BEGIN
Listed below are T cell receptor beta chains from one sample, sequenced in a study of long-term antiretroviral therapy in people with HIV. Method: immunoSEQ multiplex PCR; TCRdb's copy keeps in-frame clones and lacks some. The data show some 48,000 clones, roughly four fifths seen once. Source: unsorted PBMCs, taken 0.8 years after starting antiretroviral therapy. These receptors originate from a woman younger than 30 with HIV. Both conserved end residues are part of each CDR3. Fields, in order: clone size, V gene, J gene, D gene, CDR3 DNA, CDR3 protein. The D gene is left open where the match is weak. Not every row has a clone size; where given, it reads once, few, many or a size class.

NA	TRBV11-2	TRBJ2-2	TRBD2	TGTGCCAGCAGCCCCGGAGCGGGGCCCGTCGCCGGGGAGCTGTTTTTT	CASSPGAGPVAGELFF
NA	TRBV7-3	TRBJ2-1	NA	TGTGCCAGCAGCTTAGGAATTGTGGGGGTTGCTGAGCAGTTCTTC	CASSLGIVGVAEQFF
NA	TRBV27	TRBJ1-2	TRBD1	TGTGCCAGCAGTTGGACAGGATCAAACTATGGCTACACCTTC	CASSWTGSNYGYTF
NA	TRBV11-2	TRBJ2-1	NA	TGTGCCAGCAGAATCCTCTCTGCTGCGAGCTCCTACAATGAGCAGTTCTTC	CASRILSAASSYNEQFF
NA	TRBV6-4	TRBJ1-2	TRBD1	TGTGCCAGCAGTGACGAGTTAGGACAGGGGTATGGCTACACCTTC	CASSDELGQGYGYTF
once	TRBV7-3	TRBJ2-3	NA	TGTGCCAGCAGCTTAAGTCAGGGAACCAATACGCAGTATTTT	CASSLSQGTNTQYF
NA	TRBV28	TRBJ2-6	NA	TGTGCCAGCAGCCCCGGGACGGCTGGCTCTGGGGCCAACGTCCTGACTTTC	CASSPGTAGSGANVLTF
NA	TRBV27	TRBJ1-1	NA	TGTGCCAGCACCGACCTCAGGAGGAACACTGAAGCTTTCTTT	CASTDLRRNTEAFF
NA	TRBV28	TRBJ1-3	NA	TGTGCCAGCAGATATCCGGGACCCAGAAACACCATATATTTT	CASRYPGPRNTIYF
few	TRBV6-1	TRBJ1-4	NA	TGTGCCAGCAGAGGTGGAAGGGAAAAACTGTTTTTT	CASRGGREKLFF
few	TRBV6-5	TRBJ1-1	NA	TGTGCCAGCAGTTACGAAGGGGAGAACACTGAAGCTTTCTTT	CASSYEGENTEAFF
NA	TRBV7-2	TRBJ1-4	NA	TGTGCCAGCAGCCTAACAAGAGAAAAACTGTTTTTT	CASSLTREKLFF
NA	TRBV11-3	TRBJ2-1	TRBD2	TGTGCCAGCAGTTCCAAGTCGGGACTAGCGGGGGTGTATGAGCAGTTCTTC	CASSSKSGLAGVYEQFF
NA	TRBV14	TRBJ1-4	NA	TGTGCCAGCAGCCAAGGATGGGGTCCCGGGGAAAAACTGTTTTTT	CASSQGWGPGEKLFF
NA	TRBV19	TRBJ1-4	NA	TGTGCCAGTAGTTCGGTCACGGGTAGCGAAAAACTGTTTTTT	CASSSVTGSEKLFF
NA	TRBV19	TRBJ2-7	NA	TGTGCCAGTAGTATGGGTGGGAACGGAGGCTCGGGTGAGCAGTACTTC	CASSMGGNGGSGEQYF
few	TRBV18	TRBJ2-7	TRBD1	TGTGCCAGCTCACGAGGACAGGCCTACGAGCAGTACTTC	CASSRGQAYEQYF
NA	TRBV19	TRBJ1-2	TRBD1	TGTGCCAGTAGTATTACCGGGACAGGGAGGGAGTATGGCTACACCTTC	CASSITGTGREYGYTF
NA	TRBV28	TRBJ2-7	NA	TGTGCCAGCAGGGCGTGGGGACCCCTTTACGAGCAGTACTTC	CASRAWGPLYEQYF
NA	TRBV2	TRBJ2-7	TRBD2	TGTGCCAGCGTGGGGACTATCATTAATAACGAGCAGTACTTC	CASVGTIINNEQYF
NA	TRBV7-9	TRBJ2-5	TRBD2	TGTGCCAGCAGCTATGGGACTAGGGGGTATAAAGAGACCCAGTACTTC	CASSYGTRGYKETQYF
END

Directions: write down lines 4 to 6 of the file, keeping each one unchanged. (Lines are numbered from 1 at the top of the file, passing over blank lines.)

NA	TRBV27	TRBJ1-2	TRBD1	TGTGCCAGCAGTTGGACAGGATCAAACTATGGCTACACCTTC	CASSWTGSNYGYTF
NA	TRBV11-2	TRBJ2-1	NA	TGTGCCAGCAGAATCCTCTCTGCTGCGAGCTCCTACAATGAGCAGTTCTTC	CASRILSAASSYNEQFF
NA	TRBV6-4	TRBJ1-2	TRBD1	TGTGCCAGCAGTGACGAGTTAGGACAGGGGTATGGCTACACCTTC	CASSDELGQGYGYTF